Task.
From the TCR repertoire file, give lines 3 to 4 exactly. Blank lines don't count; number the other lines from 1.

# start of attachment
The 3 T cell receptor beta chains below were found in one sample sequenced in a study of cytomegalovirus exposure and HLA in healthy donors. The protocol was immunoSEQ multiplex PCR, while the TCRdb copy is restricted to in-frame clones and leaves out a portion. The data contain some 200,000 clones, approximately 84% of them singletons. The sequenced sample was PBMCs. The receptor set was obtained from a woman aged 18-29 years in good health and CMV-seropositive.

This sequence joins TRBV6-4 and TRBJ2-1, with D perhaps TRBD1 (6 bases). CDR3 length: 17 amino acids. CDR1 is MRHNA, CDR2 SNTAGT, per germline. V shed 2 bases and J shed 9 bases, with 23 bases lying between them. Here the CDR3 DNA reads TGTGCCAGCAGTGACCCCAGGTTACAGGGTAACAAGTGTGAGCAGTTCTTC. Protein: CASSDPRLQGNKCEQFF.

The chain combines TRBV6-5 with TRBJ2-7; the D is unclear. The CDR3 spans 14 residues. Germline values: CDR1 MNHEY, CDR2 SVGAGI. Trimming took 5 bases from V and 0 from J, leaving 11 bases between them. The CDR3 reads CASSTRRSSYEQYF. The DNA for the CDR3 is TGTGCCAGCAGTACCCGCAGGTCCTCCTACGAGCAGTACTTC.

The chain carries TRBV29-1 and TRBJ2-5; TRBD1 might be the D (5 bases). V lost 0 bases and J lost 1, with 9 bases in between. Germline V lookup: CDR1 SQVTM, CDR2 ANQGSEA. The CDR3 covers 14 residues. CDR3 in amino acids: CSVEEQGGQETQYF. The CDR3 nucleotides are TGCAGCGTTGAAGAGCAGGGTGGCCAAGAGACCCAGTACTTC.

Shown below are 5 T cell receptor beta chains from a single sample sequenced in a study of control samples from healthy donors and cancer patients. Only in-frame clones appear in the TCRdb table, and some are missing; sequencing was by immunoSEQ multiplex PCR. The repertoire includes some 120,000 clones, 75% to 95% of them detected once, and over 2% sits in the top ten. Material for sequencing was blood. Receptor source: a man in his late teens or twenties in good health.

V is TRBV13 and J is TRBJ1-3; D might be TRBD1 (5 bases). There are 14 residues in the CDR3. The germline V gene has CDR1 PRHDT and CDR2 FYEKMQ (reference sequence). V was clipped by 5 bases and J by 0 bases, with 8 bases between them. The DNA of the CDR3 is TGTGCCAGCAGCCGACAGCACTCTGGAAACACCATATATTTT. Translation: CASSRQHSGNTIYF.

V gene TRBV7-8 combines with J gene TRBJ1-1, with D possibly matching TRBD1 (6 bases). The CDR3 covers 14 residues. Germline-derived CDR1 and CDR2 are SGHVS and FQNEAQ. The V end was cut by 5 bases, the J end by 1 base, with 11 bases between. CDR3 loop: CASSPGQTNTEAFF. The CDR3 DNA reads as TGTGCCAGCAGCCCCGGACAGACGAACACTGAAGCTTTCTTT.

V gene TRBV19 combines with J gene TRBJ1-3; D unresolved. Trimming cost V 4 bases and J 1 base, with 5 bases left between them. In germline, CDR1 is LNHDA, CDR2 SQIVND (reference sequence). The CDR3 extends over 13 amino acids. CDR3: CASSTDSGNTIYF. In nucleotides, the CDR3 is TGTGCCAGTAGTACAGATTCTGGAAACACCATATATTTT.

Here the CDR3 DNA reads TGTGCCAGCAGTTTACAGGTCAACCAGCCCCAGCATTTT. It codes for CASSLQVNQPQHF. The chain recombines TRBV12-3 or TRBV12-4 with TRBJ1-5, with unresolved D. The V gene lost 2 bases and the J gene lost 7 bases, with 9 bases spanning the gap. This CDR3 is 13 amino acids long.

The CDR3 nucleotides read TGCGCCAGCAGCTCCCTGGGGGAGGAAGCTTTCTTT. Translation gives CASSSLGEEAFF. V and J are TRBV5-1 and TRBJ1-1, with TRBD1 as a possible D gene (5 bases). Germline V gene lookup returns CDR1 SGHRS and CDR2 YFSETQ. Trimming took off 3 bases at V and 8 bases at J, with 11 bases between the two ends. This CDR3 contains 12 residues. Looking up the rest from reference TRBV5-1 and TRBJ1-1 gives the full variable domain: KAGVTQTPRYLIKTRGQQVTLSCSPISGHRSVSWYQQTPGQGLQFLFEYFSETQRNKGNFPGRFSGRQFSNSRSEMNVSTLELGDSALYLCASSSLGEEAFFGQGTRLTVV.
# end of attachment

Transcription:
The chain combines TRBV6-5 with TRBJ2-7; the D is unclear. The CDR3 spans 14 residues. Germline values: CDR1 MNHEY, CDR2 SVGAGI. Trimming took 5 bases from V and 0 from J, leaving 11 bases between them. The CDR3 reads CASSTRRSSYEQYF. The DNA for the CDR3 is TGTGCCAGCAGTACCCGCAGGTCCTCCTACGAGCAGTACTTC.

The chain carries TRBV29-1 and TRBJ2-5; TRBD1 might be the D (5 bases). V lost 0 bases and J lost 1, with 9 bases in between. Germline V lookup: CDR1 SQVTM, CDR2 ANQGSEA. The CDR3 covers 14 residues. CDR3 in amino acids: CSVEEQGGQETQYF. The CDR3 nucleotides are TGCAGCGTTGAAGAGCAGGGTGGCCAAGAGACCCAGTACTTC.